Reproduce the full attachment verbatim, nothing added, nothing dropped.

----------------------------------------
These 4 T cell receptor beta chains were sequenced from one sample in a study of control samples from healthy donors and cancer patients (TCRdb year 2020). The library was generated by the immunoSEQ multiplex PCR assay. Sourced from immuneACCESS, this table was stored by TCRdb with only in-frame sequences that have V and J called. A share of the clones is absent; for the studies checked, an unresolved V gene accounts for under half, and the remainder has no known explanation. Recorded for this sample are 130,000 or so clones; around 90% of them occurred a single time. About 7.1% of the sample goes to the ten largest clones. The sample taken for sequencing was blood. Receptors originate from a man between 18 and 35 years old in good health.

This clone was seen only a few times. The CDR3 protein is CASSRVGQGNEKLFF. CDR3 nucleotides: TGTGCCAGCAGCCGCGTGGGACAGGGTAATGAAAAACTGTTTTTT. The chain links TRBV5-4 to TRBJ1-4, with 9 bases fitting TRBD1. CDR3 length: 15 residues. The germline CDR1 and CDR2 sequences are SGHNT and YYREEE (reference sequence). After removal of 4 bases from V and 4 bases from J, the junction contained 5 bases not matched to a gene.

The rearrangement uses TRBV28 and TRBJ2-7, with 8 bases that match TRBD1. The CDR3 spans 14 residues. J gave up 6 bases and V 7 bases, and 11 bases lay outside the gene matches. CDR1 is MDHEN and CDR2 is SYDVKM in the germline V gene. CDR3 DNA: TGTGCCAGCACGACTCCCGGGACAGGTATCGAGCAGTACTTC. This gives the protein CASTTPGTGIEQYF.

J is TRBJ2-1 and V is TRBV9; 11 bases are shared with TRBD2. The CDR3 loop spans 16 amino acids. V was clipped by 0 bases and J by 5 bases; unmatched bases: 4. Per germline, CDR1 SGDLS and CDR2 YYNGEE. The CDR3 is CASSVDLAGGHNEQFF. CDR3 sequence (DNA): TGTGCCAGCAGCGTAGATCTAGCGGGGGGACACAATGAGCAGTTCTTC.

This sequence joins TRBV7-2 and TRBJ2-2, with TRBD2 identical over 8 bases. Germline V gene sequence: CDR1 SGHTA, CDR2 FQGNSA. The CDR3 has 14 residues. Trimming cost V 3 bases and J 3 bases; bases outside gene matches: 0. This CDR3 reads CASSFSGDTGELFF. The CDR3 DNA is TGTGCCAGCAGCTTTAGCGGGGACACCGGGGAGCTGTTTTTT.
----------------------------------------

These 4 T cell receptor beta chains were sequenced from one sample in a study of control samples from healthy donors and cancer patients (TCRdb year 2020). The library was generated by the immunoSEQ multiplex PCR assay. Sourced from immuneACCESS, this table was stored by TCRdb with only in-frame sequences that have V and J called. A share of the clones is absent; for the studies checked, an unresolved V gene accounts for under half, and the remainder has no known explanation. Recorded for this sample are 130,000 or so clones; around 90% of them occurred a single time. About 7.1% of the sample goes to the ten largest clones. The sample taken for sequencing was blood. Receptors originate from a man between 18 and 35 years old in good health.

This clone was seen only a few times. The CDR3 protein is CASSRVGQGNEKLFF. CDR3 nucleotides: TGTGCCAGCAGCCGCGTGGGACAGGGTAATGAAAAACTGTTTTTT. The chain links TRBV5-4 to TRBJ1-4, with 9 bases fitting TRBD1. CDR3 length: 15 residues. The germline CDR1 and CDR2 sequences are SGHNT and YYREEE (reference sequence). After removal of 4 bases from V and 4 bases from J, the junction contained 5 bases not matched to a gene.

The rearrangement uses TRBV28 and TRBJ2-7, with 8 bases that match TRBD1. The CDR3 spans 14 residues. J gave up 6 bases and V 7 bases, and 11 bases lay outside the gene matches. CDR1 is MDHEN and CDR2 is SYDVKM in the germline V gene. CDR3 DNA: TGTGCCAGCACGACTCCCGGGACAGGTATCGAGCAGTACTTC. This gives the protein CASTTPGTGIEQYF.

J is TRBJ2-1 and V is TRBV9; 11 bases are shared with TRBD2. The CDR3 loop spans 16 amino acids. V was clipped by 0 bases and J by 5 bases; unmatched bases: 4. Per germline, CDR1 SGDLS and CDR2 YYNGEE. The CDR3 is CASSVDLAGGHNEQFF. CDR3 sequence (DNA): TGTGCCAGCAGCGTAGATCTAGCGGGGGGACACAATGAGCAGTTCTTC.

This sequence joins TRBV7-2 and TRBJ2-2, with TRBD2 identical over 8 bases. Germline V gene sequence: CDR1 SGHTA, CDR2 FQGNSA. The CDR3 has 14 residues. Trimming cost V 3 bases and J 3 bases; bases outside gene matches: 0. This CDR3 reads CASSFSGDTGELFF. The CDR3 DNA is TGTGCCAGCAGCTTTAGCGGGGACACCGGGGAGCTGTTTTTT.